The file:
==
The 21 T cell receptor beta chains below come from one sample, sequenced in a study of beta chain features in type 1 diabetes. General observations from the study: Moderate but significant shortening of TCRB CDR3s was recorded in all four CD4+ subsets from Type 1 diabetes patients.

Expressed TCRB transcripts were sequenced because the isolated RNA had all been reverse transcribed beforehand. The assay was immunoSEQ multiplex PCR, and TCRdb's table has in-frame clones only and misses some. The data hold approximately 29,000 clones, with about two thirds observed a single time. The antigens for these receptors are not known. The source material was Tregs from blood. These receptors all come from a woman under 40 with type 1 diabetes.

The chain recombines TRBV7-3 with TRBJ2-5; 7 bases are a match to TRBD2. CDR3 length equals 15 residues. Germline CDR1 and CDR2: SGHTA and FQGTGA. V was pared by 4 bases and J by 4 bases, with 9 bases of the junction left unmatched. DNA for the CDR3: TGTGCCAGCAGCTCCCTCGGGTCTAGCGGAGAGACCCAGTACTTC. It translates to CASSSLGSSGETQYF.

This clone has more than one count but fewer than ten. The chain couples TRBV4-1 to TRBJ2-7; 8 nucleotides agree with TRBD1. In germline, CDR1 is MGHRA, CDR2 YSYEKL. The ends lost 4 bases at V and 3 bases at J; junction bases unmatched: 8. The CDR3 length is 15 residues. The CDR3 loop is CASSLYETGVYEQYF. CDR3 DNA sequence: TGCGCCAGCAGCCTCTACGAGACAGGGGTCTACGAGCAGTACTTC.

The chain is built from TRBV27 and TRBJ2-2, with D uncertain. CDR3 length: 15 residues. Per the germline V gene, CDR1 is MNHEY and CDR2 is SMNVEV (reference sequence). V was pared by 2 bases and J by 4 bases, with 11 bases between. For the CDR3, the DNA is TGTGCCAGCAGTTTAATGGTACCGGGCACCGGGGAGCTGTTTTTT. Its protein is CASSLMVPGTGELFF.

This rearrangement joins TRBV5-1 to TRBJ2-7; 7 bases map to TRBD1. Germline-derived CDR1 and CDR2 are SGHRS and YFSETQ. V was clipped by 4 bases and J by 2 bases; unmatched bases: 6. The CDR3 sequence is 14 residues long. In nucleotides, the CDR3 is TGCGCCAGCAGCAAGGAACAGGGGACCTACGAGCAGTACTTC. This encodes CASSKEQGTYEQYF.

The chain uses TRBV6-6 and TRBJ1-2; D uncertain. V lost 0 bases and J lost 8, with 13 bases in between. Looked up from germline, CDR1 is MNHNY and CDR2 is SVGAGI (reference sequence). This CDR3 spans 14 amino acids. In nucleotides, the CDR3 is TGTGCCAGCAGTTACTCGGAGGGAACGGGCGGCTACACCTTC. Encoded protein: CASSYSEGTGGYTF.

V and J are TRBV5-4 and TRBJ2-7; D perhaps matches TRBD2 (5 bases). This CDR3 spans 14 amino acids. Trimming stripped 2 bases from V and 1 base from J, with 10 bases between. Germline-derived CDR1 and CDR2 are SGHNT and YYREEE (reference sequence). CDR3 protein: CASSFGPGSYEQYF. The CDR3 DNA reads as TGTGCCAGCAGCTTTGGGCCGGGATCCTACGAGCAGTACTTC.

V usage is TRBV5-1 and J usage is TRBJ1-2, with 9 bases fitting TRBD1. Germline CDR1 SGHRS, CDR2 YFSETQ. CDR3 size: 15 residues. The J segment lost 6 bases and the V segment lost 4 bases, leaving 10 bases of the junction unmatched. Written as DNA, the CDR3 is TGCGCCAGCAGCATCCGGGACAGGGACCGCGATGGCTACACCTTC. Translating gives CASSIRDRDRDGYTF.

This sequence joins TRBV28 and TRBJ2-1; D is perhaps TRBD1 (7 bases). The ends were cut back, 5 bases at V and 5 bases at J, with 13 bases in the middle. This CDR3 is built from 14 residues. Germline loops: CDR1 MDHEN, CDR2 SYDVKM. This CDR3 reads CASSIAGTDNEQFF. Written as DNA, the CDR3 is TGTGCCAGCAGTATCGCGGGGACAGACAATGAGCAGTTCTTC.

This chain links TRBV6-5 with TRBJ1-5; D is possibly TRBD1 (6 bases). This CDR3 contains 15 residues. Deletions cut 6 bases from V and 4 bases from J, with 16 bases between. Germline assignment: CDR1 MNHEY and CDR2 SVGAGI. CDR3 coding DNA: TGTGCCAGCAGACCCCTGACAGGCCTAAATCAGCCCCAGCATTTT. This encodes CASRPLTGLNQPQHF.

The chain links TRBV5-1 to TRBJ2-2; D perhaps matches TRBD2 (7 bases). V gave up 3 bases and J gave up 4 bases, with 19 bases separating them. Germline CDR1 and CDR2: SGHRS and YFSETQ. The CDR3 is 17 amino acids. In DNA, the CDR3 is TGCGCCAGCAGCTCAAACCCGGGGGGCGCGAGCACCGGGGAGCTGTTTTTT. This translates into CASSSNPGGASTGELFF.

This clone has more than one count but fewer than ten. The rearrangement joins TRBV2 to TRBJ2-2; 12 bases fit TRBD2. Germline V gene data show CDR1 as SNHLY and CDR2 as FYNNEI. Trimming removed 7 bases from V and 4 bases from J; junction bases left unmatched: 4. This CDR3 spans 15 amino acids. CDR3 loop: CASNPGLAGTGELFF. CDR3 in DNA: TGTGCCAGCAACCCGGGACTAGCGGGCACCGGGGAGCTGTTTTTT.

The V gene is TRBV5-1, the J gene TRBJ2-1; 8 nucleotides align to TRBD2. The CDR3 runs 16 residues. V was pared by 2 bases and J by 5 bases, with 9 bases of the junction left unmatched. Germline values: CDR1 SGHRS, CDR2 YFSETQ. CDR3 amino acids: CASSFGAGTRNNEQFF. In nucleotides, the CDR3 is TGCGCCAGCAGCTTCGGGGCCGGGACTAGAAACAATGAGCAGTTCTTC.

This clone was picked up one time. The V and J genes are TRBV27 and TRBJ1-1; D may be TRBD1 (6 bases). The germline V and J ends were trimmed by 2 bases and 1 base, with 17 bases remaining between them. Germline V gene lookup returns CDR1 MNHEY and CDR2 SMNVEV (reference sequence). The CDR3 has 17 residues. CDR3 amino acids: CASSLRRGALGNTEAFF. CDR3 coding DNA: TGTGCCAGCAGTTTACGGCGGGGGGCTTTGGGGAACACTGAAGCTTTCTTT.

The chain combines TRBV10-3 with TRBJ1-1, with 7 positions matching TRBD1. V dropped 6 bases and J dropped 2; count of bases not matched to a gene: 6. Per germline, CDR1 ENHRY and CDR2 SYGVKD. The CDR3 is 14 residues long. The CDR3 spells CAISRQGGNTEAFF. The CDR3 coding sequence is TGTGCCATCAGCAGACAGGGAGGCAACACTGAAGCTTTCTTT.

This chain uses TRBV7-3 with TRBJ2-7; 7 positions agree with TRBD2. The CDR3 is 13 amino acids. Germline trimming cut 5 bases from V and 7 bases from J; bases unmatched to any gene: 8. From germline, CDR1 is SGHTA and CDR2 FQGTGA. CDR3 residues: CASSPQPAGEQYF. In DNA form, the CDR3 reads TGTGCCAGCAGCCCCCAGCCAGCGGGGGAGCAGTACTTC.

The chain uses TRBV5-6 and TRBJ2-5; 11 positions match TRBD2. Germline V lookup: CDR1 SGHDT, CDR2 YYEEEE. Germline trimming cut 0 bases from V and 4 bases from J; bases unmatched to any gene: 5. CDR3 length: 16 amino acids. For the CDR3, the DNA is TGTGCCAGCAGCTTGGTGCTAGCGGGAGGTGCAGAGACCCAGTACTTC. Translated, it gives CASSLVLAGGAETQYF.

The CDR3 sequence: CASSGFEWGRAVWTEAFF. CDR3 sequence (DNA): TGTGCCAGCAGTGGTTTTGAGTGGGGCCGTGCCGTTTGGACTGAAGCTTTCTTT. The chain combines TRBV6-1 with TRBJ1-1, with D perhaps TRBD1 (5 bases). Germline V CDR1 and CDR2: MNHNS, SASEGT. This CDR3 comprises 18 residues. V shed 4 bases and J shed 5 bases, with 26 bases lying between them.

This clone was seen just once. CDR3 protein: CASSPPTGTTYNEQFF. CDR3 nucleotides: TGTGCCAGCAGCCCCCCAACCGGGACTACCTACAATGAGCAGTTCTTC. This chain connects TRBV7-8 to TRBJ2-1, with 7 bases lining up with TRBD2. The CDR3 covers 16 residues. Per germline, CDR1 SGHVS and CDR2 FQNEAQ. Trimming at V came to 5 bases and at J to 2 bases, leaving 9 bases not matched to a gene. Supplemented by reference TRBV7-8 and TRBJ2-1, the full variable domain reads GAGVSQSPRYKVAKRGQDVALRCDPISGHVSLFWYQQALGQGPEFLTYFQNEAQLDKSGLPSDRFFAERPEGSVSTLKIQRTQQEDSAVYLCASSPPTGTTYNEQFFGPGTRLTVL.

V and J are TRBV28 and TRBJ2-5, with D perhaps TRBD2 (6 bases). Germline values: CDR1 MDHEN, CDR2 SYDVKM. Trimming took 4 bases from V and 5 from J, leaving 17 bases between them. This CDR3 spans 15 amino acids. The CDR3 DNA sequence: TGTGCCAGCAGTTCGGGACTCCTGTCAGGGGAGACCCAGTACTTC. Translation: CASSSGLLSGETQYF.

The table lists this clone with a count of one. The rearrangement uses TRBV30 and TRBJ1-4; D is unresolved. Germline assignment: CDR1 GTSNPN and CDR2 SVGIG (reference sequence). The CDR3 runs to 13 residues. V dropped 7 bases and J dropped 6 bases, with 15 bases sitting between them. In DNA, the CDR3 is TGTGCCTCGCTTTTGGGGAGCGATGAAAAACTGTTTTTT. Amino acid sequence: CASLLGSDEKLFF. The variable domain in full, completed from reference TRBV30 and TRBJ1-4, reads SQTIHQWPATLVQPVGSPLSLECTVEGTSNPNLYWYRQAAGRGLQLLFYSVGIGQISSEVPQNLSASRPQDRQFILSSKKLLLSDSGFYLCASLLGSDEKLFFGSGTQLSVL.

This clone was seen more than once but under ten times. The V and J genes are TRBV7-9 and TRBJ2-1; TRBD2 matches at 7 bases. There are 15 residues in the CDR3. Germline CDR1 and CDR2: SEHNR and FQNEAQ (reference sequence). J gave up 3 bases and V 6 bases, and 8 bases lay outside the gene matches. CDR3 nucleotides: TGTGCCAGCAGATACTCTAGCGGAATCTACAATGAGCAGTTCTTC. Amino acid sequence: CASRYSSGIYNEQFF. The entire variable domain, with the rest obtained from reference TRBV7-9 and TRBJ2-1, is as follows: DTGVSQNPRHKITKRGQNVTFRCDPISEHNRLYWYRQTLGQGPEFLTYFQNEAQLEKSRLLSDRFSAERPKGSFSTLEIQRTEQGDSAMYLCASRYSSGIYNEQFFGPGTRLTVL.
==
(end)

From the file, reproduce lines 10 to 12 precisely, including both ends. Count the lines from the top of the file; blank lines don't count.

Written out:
This sequence joins TRBV28 and TRBJ2-1; D is perhaps TRBD1 (7 bases). The ends were cut back, 5 bases at V and 5 bases at J, with 13 bases in the middle. This CDR3 is built from 14 residues. Germline loops: CDR1 MDHEN, CDR2 SYDVKM. This CDR3 reads CASSIAGTDNEQFF. Written as DNA, the CDR3 is TGTGCCAGCAGTATCGCGGGGACAGACAATGAGCAGTTCTTC.

This chain links TRBV6-5 with TRBJ1-5; D is possibly TRBD1 (6 bases). This CDR3 contains 15 residues. Deletions cut 6 bases from V and 4 bases from J, with 16 bases between. Germline assignment: CDR1 MNHEY and CDR2 SVGAGI. CDR3 coding DNA: TGTGCCAGCAGACCCCTGACAGGCCTAAATCAGCCCCAGCATTTT. This encodes CASRPLTGLNQPQHF.

The chain links TRBV5-1 to TRBJ2-2; D perhaps matches TRBD2 (7 bases). V gave up 3 bases and J gave up 4 bases, with 19 bases separating them. Germline CDR1 and CDR2: SGHRS and YFSETQ. The CDR3 is 17 amino acids. In DNA, the CDR3 is TGCGCCAGCAGCTCAAACCCGGGGGGCGCGAGCACCGGGGAGCTGTTTTTT. This translates into CASSSNPGGASTGELFF.